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Kumartuli lives on a prayer before the second Durga Puja amid Covid pandemic

As the clock ticks to Kolkata's favourite festival, sculptors who give shape to the Goddess hope for Her blessings

Kinsuk Basu | Published 31.08.21, 02:01 PM

Prasanta Pal is not sure whether half of his 16-odd Durga idols would move out of the studio this year. Less than two months to Durga Puja, there aren’t enough takers for Pal’s idols. A few old clients who dropped by said they could not afford him.

Around this time of the year, after the neighbourhood Durga Puja meetings are over on Independence Day, Kumartuli would usually be abuzz with puja organisers dropping in to select and book idols.

Artisans at work in Kumartuli, Kolkata, last week.

Artisans at work in Kumartuli, Kolkata, last week.

Amit Datta/ My Kolkata

The organisers would move from one studio to another, talking to artisans and haggling over price.

For several Puja organisers, a trip to Kumartuli after the meeting on Independence Day is akin to a ritual, like performing kathamo (structure) pujo on Rath Yatra to mark the beginning of the making of the Durga idol.

Covid brought about a sea change last year and the situation has remained the same — or worsened in some aspects — this year.

The lanes and bylanes of Kumartuli are mostly empty. Missing is the frenzy among artisans, helpers and labourers, and most idol frames are yet to be tagged “Sold”.

The fear of a fresh wave of Covid infections, coupled with the apathy of sponsors to release funds, is taking a toll on the organisers.

The organisers of a number of mid-range Pujas said they were struggling to finalise their budgets. A few others said they couldn’t afford the cost of transporting idols from Kumartuli. Instead, they have settled for idol hubs closer home.

“Last year, when sponsors weren't too many, a few of the organisers had arranged for cash donations so the booking amounts for the idols, pandals and lights could be paid. That is missing this year,” said Jaydeep Saha, a member of a Puja committee in Belgachhia.

“During the second wave of Covid, we had to spend from our puja savings to arrange for food, medicines and oxygen cylinders for residents of our neighbourhood. Now, we have no clue how to arrange for funds for the Puja.”

Like the Puja committee from Belgachhia, many others have called up their usual idol makers and told them they would buy an idol “since Durga Puja has to be organised”, but none could quote a price range.

Kumartuli, where around 360 artisans work in roughly 120 studios, would receive orders worth close to Rs 50 crore during Durga Puja till 2019. This year the volume would be just about 30 per cent of that, many artisans fear.

The required idol size has come down from 12-14 feet to just about 6-8 feet, and so has the price tag. Idols tailor-made for themes are out of the question and most artisans have cut down on the number of idols they will build.

“From 45 to 50 idols, I have cut it down to about 30 this year,” said Babu Pal, the secretary of the Kumartuli Mritshilpi Sankritik Samity. “Artisans are not ready to invest in more idols. Many families have done away with Durga Puja this year because of Covid deaths in their families.”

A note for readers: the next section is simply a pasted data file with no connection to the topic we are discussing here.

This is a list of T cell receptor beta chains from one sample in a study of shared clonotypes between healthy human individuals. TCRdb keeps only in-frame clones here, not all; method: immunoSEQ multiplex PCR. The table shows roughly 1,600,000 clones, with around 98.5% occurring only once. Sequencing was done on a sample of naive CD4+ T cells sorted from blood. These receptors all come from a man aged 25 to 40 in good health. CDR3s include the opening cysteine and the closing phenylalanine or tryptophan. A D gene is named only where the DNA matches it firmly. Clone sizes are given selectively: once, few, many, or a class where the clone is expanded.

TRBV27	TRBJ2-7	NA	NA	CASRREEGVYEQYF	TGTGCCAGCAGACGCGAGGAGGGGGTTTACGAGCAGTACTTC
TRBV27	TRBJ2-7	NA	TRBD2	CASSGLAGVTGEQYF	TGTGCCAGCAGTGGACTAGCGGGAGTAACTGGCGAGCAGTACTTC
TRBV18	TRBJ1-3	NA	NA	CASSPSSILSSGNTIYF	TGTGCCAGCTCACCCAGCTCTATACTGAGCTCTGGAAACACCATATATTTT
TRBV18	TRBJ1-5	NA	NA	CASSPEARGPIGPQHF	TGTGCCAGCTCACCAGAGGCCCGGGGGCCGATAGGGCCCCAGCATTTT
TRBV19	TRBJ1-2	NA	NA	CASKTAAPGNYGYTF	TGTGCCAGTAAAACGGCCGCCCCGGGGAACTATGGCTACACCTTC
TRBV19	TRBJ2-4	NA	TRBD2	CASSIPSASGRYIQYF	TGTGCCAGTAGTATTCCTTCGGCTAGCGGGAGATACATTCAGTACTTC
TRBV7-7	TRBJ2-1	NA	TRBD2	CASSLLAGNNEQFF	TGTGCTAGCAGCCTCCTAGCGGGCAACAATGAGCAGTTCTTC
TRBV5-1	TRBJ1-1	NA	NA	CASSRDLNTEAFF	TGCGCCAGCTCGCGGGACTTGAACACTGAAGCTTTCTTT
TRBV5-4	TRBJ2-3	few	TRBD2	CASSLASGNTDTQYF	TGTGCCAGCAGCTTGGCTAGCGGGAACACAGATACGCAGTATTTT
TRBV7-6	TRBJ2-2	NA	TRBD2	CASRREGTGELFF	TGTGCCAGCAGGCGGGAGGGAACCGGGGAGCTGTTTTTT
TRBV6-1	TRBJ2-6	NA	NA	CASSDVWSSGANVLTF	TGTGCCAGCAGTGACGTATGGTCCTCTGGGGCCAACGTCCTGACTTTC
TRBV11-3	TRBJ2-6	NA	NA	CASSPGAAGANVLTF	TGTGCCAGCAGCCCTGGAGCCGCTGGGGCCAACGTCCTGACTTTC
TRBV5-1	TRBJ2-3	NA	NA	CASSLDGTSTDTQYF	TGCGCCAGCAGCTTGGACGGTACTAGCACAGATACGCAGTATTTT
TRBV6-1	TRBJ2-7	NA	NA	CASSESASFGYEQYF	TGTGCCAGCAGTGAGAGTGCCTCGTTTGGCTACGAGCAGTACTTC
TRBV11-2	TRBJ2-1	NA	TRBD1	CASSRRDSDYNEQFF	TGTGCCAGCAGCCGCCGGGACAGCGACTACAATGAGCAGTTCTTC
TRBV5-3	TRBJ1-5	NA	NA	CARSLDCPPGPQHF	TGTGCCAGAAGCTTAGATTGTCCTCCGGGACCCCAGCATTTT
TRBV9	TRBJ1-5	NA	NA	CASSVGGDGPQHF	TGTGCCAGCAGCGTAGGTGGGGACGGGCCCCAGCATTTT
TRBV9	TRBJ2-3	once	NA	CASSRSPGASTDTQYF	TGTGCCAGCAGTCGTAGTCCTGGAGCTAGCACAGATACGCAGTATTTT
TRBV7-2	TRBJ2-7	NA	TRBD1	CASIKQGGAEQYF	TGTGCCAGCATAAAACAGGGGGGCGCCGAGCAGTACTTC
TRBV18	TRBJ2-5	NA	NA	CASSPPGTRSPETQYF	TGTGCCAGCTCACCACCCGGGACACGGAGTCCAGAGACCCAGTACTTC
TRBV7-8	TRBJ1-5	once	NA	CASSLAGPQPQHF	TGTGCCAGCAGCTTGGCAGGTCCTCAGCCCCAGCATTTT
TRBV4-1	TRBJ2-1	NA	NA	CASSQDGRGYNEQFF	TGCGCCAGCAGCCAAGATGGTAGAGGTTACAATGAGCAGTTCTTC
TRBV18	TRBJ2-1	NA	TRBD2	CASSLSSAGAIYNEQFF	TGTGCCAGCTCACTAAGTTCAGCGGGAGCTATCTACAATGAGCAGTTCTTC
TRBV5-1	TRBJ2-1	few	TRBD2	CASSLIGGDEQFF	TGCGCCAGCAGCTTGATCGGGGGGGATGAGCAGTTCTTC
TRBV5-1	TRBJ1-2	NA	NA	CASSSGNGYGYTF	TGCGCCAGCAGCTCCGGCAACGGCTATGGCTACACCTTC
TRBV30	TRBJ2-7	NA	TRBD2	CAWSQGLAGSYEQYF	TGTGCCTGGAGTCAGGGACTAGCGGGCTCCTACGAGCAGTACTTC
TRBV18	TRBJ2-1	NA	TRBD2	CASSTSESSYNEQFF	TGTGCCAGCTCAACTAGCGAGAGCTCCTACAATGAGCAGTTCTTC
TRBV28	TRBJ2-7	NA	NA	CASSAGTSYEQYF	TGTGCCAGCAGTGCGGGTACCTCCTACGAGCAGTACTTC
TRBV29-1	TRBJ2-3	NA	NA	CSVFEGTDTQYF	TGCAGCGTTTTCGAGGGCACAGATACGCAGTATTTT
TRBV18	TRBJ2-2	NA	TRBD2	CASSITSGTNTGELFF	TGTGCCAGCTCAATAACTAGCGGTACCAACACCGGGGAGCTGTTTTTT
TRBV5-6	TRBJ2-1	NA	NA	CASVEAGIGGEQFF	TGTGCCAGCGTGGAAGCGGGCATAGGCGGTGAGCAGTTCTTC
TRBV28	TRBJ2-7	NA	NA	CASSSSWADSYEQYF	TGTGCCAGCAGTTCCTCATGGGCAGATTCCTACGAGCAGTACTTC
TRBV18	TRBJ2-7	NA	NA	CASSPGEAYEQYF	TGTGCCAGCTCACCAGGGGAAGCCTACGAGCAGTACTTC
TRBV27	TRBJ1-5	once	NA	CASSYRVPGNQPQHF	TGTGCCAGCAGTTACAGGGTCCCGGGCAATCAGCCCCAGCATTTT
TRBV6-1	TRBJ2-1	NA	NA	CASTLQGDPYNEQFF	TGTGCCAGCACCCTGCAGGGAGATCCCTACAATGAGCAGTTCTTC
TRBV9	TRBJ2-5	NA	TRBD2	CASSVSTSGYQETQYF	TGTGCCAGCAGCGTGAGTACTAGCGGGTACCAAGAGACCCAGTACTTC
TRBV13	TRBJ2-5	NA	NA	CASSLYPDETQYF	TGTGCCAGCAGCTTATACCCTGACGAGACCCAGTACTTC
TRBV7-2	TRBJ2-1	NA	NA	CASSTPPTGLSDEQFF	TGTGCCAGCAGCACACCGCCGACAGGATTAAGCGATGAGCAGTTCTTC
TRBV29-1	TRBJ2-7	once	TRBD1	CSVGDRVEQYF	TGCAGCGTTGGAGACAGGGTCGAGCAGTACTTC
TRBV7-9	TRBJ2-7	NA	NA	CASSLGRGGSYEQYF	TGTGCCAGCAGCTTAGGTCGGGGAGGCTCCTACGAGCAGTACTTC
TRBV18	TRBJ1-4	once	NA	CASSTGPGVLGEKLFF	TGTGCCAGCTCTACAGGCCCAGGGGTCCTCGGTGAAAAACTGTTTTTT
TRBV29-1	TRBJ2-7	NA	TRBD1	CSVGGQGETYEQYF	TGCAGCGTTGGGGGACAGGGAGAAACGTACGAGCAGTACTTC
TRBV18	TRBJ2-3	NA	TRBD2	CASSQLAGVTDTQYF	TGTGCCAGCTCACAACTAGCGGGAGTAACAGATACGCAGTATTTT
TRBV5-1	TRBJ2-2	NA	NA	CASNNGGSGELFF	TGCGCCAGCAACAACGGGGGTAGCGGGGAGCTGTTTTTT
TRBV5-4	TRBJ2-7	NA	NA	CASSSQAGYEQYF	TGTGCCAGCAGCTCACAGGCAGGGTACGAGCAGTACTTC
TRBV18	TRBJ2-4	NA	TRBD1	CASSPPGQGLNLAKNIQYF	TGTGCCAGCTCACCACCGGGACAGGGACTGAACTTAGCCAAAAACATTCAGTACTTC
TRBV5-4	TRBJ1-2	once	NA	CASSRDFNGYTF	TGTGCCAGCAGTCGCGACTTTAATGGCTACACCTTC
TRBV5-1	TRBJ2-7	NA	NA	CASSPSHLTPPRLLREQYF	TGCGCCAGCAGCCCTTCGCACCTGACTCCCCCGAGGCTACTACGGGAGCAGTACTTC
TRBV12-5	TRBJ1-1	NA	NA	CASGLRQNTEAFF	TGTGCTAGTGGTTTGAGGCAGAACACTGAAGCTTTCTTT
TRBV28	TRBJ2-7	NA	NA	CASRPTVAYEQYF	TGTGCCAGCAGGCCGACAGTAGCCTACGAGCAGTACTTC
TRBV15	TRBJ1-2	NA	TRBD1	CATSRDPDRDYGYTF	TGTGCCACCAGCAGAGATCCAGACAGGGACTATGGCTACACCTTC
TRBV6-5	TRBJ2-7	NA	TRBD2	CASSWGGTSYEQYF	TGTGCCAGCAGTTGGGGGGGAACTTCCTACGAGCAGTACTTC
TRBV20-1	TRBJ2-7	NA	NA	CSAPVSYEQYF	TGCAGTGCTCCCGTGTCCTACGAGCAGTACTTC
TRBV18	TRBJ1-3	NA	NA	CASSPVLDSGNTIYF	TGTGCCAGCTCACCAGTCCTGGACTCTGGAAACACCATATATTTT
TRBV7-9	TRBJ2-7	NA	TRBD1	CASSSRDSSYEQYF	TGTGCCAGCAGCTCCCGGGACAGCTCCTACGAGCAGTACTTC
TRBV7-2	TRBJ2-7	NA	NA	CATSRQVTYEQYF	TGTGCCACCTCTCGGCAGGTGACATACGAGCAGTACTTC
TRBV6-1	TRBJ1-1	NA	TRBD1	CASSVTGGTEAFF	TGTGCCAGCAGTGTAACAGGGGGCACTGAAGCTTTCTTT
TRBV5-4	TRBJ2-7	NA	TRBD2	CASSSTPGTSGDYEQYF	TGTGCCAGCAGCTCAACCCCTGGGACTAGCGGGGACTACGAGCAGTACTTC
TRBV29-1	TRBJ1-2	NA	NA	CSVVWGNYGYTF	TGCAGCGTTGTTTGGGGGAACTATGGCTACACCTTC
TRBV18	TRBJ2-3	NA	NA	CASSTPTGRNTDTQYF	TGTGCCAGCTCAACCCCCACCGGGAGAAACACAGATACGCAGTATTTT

The bulk of the artisans who have to hire godowns in Kumartuli spending close to a lakh for each said they were worried about repaying loans to mahajans (money lenders).

“An artisan does mental calculations about the number of idols he would build in a season and the returns he expects. Accordingly, he takes out a loan. This year, everything has gone awry,” said Prasanta.

Durga Puja organisers said they were being forced to cut down on all expenses since the flow of funds from big sponsors and advertisers was uncertain this time. No one is sure whether stalls — around the pandal — will be allowed. That would mean another source of revenue lost.

“In 2019, we spent around Rs 2 lakh on our Durga idol. This time our budget for the idol is Rs 50,000,” said Debasish Bhattacharya, an organiser of a Durga Puja in north Kolkata. “Had the situation been normal, bamboo poles for the pandal would have been erected by now.”

A clearer picture will by September, said Amalendu Sarkar of the Maddox Square Puja committee.

The lanes and bylanes of Kumartuli are mostly empty. Missing is the frenzy among artisans, helpers and labourers

The lanes and bylanes of Kumartuli are mostly empty. Missing is the frenzy among artisans, helpers and labourers

Amit Datta/ My Kolkata

Some organisers are hopeful though that the fear of a fresh round of infection would finally make way for overwhelming optimism and sponsors would gradually start loosening their purses.

“We still believe that things won’t be as grim as they are now. With increased vaccine coverage, this year should look better than the previous one,” said Saswata Basu, the secretary of the Forum for Durgostav, an umbrella organisation of about 350 Pujas in Kolkata.

(Video reportage by Pooja Mitra, video editing by Adrija Kundu)

Last updated on 31.08.21, 06:58 PM

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